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Policy Watch: Another Grilling for Comcast-NBCU

The proposed merger of Comcast Corp. (Nasdaq: CMCSA, CMCSK) and NBC Universal got run over the coals again Thursday during a Senate Commerce Committee hearing, with Federal Communications Commission (FCC) and Department of Justice officials pledging a rigorous review of deal. (See Comcast to Take Control of NBC Universal.)

FCC chairman Julius Genachowski and Christine Varney, head of the DoJ's antitrust division, didn't hint at any possible conditions that might be imposed on the merger, but Genachowski noted that the Commission began its review on March 5 and that it will soon seek comments on the proposed deal.

Sen. Maria Cantwell (D-Wash.) said she's against the merger, calling out NBC's decision to allow access to some Web-based programming from the Winter Olympics to consumers who subscribe to one of the network's subscription TV partners, while others were left wanting. "At this point, I can't support the merger," she said. "Seattle is very concerned about what happened during the Olympics." (See NBC Walls Off Olympics.)

Comcast chief Brian Roberts was there to defend the deal and once again tried to simmer concerns that that the purchase might "incentivize us or cause us to raise rates." He also said Comcast has no intention to change NBC's relationship with online video hub Hulu LLC .

In other testimony, WideOpenWest Holdings LLC (WOW) president Coleen Abdoulah reissued a warning that the market power of a Comcast-NBCU union would cause rates to rise for both consumers and smaller cable operators. (See Comcast CEO: We Won’t Block Rivals.)

"Post-merger, we would be negotiating with one consolidated entity with much greater leverage to extract higher fees from operators and consumers," said Abdoulah, who is also a board member of the American Cable Association (ACA) , an organization that represents about 900 Tier 2 and Tier 3 cable operators. "We are going to pay substantially more for the same programming we distribute today if this merger is approved without conditions, and we will have little choice but to pass this on to consumers," she said.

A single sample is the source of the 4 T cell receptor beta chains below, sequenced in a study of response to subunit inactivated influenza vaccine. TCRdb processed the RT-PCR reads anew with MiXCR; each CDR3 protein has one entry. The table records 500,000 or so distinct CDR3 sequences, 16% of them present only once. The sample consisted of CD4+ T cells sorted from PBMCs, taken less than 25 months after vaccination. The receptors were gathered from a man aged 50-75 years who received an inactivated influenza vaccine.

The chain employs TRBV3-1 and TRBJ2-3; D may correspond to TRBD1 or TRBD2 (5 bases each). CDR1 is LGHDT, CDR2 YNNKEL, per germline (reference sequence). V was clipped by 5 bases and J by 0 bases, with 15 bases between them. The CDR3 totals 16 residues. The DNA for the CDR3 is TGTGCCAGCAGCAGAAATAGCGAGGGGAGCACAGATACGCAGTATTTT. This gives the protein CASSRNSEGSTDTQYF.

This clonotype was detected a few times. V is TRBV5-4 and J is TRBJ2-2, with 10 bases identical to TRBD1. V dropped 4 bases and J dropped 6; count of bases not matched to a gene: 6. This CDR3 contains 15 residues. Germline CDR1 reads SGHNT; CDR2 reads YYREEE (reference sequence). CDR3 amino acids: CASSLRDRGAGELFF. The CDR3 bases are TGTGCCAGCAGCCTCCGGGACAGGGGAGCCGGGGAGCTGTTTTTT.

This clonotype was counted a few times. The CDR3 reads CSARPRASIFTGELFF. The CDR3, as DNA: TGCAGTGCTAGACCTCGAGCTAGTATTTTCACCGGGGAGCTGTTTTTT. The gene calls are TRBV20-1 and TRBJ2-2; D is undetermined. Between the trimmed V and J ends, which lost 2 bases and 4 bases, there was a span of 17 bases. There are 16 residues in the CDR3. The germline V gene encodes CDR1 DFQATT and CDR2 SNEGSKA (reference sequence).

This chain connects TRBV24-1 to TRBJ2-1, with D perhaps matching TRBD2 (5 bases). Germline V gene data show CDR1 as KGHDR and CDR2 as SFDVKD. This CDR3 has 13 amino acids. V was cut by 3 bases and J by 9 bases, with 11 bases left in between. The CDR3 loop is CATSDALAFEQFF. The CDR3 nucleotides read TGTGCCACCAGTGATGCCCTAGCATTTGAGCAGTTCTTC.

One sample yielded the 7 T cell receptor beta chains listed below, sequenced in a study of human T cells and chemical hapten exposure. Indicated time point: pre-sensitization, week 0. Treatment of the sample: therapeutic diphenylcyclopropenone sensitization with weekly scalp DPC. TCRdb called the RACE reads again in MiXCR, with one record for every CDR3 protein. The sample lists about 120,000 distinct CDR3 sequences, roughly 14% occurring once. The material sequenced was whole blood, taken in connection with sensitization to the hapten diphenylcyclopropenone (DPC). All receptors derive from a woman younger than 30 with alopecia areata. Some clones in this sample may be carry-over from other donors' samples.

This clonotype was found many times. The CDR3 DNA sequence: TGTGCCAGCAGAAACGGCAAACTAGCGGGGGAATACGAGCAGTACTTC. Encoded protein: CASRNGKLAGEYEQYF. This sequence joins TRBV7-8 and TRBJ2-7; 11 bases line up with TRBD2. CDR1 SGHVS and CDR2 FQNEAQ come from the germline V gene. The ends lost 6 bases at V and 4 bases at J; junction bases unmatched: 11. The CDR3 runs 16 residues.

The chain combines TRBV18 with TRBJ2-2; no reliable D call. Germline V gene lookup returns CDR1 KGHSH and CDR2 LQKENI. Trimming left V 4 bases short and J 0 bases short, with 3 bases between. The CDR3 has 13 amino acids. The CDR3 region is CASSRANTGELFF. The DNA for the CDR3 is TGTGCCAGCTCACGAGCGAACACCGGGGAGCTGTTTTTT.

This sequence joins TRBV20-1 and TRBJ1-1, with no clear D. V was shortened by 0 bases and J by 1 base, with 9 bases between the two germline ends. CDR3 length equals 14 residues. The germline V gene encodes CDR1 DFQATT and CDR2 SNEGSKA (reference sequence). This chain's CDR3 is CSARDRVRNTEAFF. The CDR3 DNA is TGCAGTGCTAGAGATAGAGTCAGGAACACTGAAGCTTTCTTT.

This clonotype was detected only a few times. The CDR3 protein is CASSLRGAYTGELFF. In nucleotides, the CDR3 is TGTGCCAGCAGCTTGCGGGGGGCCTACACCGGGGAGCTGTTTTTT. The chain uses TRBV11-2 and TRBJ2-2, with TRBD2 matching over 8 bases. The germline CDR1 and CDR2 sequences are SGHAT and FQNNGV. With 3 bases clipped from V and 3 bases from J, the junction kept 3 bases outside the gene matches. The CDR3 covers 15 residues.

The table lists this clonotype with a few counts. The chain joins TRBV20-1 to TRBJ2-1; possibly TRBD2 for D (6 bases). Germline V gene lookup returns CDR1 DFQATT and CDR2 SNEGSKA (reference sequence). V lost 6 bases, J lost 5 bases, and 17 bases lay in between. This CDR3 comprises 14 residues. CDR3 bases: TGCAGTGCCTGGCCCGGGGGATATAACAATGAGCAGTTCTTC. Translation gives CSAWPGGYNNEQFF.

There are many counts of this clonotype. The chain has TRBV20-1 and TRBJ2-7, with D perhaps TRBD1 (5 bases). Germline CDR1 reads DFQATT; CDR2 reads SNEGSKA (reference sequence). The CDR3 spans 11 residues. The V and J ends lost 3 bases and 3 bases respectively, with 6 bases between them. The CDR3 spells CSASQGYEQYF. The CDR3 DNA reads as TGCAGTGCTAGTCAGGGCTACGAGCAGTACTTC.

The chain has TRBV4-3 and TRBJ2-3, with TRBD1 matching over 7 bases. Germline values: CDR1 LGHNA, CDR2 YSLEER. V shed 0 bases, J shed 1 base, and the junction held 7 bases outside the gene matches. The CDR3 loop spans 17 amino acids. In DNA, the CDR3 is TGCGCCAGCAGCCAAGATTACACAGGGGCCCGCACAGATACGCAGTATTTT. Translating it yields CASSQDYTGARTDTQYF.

Here's a quick roundup of other policy news making the rounds:

  • Time Warner Cable Inc. (NYSE: TWC), Cablevision Systems Corp. (NYSE: CVC), Verizon Communications Inc. (NYSE: VZ), Dish Network LLC (Nasdaq: DISH), the ACA, and others banded together in a petition urging the FCC to help iron out a new resolution system for retransmission negotiations. Among the asks, the coalition is urging the FCC to prevent broadcasters from yanking their signals when retransmission consent negotiations get heated.

    The petition comes ahead of more expected retrans negotiations and days after the much publicized retransmission consent battle between Cablevision and Walt Disney Co. (NYSE: DIS) 's WABC-TV station in New York.

  • The FCC is scheduled to publicly present its National Broadband Plan during an open meeting set to start at 10:30 a.m. ET on Tuesday, March 16. As part of that, the Commission will also consider a "Broadband Mission Statement containing goals for US broadband policy." (See FCC Boots Up National Broadband Plan and FCC Delays National Broadband Plan.)

    Chairman Genachowski has already alluded to some of those goals, including "100 Squared," an initiative that calls for the delivery of 100-Mbit/s services to 100 million homes by 2020. (See FCC Chair Sets 2020 Broadband Vision .)

    — Jeff Baumgartner, Site Editor, Light Reading Cable

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